At Vivienne Westwood, we have long championed craftsmanship and heritage. Traditional British textiles and Savile Row tailoring traditions have informed and influenced our collections since the 1980s. We have always partnered with local industries and artisans in the UK, as well as Europe, India and Africa.
How we support artisans and small heritage brands
Today, we are proud to say that we still work with many small, highly skilled independent businesses. Together, over the last 30 years, we have created some of our best-known products that are recognised globally as a sign of durable quality and style, and that support the preservation of traditional skills.
Through our work with artisans and small heritage brands we aim to both utilise more environmentally sustainable forms of production, and to help support and sustain traditional skilled jobs and the communities around them.
Established in 1971, 430 Kings Road is where Vivienne and Malcolm McLaren first showcased their ideas and designs. Using fashion as a platform to make political statements, and constructing garments using unconventional techniques, the pair were at the forefront of London youth culture and famously created the template for punk style. Their shop was renamed and redecorated regularly to reflect the designs sold inside, ending up as Worlds End in 1980 to showcase the “Pirate” collection, the name it holds to this day.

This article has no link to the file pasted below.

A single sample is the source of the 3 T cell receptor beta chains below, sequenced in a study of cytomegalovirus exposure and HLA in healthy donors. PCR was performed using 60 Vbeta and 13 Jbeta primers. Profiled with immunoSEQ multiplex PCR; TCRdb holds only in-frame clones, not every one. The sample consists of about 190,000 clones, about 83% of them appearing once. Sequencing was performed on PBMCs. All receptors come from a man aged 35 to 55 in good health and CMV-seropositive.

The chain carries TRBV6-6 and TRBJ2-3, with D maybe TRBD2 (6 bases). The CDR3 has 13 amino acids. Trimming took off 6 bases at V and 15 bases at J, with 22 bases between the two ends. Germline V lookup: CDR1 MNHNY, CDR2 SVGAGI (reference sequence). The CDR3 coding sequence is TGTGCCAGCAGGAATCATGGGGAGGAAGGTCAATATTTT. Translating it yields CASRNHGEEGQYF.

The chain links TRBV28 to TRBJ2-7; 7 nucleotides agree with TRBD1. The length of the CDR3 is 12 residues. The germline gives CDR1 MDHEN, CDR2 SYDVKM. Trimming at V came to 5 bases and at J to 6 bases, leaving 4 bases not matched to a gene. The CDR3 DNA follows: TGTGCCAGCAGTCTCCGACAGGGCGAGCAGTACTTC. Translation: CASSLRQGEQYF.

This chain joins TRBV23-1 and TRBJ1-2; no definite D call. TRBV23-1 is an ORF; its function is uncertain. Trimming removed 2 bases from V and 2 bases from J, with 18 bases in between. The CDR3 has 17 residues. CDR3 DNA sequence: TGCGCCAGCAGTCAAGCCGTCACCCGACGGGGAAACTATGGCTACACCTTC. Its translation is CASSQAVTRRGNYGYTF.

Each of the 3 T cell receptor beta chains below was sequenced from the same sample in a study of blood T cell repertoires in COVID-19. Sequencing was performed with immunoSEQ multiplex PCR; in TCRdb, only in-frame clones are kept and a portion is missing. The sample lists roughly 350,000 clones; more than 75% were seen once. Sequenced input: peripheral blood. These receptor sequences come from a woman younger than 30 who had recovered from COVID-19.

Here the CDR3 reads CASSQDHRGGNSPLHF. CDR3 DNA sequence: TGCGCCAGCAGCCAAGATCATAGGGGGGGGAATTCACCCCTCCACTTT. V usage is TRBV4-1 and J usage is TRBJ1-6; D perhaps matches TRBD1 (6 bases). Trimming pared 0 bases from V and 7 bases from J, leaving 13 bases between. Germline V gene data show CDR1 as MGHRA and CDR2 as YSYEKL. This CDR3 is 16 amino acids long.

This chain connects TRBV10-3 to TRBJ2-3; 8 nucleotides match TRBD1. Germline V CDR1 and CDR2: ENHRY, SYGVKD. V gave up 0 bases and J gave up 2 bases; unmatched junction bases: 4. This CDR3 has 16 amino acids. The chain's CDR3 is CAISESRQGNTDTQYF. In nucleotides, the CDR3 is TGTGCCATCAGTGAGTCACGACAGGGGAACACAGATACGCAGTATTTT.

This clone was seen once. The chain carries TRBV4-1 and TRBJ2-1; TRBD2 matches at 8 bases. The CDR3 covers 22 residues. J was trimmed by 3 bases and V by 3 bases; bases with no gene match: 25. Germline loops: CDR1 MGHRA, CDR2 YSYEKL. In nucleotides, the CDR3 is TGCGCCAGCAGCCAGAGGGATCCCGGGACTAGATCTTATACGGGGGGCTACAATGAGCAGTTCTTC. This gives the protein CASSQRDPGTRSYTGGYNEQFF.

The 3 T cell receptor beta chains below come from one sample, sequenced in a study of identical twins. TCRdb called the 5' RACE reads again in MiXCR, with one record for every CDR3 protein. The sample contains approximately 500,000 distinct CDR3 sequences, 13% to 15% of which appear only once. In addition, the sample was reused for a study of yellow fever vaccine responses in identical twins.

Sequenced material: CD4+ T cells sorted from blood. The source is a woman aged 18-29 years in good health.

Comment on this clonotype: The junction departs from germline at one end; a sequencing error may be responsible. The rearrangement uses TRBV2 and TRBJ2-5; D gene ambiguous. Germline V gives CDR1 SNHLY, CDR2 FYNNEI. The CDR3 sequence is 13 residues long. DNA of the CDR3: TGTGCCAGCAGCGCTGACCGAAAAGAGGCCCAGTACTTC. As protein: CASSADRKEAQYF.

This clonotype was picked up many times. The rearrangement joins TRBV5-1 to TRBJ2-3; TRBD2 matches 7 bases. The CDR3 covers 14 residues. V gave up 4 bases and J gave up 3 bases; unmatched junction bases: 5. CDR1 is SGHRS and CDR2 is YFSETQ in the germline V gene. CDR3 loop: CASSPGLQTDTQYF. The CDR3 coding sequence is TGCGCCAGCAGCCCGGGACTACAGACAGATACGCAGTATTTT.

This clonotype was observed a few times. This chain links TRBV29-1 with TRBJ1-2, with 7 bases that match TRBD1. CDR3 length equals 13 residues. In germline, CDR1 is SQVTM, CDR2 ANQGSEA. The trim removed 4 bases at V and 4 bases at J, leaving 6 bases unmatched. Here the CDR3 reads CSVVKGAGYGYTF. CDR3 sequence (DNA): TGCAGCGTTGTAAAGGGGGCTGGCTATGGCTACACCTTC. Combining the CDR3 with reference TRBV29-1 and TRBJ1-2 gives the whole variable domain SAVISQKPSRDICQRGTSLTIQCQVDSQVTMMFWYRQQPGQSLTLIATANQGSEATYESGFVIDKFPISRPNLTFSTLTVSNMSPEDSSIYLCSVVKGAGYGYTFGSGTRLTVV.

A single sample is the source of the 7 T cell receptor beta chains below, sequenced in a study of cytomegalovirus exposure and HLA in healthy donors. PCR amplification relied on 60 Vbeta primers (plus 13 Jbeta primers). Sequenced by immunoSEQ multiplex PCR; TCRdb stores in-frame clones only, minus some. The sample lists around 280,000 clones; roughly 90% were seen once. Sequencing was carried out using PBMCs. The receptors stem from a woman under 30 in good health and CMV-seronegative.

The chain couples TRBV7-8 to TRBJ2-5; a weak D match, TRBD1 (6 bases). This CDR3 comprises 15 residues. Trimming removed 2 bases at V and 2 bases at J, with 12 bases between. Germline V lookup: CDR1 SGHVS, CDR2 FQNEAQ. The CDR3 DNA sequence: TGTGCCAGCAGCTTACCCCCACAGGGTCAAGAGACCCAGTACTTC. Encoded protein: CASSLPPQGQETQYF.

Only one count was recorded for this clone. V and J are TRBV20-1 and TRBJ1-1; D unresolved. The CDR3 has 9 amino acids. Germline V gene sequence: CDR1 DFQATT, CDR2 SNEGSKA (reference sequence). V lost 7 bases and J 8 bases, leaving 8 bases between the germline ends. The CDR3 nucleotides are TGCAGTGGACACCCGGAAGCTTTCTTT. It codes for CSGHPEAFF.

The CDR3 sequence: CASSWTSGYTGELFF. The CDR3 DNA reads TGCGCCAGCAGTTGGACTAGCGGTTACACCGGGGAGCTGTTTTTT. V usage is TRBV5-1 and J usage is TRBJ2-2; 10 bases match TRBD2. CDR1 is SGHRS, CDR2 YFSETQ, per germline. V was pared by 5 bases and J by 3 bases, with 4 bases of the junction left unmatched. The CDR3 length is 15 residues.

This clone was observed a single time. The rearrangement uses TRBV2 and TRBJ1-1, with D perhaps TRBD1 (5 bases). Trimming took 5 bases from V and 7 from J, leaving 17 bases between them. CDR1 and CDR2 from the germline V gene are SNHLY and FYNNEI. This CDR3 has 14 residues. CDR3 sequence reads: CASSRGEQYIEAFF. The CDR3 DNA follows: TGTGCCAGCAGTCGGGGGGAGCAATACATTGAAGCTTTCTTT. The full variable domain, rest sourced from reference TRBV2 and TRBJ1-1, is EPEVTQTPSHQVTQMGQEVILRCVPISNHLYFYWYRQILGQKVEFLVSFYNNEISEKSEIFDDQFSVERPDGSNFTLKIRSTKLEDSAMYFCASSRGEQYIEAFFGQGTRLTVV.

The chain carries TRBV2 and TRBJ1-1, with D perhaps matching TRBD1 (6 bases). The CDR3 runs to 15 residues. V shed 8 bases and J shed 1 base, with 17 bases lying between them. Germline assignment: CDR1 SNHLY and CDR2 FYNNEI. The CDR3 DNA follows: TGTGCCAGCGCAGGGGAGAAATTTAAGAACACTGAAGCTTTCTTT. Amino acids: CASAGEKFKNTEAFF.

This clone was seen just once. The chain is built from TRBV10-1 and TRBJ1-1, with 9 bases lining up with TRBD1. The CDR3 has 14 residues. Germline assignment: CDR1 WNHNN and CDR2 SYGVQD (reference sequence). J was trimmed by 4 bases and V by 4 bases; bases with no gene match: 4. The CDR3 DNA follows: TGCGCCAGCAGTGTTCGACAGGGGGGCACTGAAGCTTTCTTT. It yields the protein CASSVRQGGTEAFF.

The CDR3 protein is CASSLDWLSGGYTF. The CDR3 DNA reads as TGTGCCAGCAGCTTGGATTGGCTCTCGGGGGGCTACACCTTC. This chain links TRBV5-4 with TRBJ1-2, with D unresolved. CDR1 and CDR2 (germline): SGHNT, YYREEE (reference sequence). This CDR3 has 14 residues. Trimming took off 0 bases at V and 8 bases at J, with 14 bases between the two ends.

For well over a century, islanders of the Outer Hebrides of Scotland have woven the beautiful and intricate cloth known as Harris Tweed. It is the only fabric in the world that is protected by its own Act of Parliament, meaning that by law, the cloth must be made from pure virgin wool which has been dyed and spun on the islands and handwoven at the home of the weaver. From start to finish, the cloth is in the hands of skilled and experienced artisans who oversee every stage of production, utilising generations of knowledge to produce a product that is defined by quality and style. Harris Tweed is crafted by hand without the aid of automation or electricity, using natural materials.
Scottish tartan is another fabric which is central to our collections. From the punk look of the 70s onwards, Vivienne has always used this traditional cloth, which has been sourced from Lochcarron of Scotland for over three decades.
Since 2010, we have been producing an accessories line in Kenya thanks to a collaboration with the Ethical Fashion Initiative (EFI) of the International Trade Centre – a joint body of the United Nations and the World Trade Organisation – which currently supports the work of thousands of artisan micro-producers from marginalised African communities.